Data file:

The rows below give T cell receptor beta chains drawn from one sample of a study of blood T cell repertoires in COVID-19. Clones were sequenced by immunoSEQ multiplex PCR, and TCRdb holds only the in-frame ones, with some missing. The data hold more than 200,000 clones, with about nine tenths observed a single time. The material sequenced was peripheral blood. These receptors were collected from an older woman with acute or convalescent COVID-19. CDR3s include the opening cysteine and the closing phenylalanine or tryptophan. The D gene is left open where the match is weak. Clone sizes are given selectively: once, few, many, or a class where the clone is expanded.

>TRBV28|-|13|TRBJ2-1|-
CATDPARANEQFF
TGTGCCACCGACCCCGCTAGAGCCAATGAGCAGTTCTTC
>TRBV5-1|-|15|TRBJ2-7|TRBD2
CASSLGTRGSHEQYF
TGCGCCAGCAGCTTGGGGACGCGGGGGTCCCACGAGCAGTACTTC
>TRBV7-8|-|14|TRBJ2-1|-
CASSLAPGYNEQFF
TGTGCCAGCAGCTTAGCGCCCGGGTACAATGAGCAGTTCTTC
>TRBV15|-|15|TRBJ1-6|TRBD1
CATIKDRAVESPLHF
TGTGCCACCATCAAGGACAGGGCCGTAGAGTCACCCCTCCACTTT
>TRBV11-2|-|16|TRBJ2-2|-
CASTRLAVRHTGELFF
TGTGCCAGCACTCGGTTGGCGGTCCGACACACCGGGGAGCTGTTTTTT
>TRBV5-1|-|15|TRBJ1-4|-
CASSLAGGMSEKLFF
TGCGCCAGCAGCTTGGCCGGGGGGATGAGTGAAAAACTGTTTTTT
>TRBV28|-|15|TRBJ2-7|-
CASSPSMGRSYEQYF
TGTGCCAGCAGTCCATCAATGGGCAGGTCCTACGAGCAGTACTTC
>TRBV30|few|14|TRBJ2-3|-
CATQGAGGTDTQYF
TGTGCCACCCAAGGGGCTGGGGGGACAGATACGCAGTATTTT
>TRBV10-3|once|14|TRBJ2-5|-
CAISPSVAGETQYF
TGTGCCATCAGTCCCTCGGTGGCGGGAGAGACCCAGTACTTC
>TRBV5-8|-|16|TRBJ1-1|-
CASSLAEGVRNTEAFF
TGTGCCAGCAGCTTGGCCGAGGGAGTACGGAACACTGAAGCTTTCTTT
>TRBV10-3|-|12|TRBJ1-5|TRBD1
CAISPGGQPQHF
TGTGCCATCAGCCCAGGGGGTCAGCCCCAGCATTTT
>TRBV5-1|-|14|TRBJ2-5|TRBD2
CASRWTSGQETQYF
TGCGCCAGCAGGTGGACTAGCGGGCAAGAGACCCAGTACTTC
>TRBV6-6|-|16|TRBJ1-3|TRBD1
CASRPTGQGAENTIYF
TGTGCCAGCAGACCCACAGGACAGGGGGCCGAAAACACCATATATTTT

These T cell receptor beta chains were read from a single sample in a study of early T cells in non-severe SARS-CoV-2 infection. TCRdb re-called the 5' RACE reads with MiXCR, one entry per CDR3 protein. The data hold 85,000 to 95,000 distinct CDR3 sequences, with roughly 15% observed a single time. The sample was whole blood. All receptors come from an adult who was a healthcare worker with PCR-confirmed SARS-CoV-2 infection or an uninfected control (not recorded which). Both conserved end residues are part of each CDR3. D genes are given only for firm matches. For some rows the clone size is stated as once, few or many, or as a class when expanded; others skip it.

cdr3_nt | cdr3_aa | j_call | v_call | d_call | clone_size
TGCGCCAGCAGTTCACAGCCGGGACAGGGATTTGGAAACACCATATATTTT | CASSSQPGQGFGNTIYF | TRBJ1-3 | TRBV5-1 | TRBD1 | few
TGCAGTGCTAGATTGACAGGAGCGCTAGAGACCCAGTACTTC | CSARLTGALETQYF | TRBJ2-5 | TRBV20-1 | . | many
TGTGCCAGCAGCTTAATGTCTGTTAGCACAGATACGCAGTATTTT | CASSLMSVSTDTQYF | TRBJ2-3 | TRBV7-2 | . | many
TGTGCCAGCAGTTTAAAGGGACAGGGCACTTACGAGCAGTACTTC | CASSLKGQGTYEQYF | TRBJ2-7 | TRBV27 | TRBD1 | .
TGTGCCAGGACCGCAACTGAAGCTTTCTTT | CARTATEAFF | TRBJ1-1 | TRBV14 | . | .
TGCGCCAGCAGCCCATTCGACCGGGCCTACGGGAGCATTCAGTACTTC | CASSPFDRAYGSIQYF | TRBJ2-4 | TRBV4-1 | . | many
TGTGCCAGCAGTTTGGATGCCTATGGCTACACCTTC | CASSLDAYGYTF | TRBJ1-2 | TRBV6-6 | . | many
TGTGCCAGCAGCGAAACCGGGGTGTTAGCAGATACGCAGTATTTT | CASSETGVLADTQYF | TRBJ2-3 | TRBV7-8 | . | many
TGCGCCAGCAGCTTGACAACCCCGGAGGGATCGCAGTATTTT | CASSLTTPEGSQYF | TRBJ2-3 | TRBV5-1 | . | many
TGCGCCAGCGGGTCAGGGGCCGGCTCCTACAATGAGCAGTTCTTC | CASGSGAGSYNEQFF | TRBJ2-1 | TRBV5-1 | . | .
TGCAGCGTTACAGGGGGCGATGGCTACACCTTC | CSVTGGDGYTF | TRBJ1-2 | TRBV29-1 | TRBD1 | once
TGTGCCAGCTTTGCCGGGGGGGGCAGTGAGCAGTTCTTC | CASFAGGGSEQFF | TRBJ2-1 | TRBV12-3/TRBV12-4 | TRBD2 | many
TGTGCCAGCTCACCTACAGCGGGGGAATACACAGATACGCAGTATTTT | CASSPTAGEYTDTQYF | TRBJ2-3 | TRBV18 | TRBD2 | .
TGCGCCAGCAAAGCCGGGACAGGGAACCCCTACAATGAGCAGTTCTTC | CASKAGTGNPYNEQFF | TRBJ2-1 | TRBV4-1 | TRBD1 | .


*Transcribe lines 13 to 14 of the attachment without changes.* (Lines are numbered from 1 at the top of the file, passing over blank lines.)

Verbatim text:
TGTGCCACCATCAAGGACAGGGCCGTAGAGTCACCCCTCCACTTT
>TRBV11-2|-|16|TRBJ2-2|-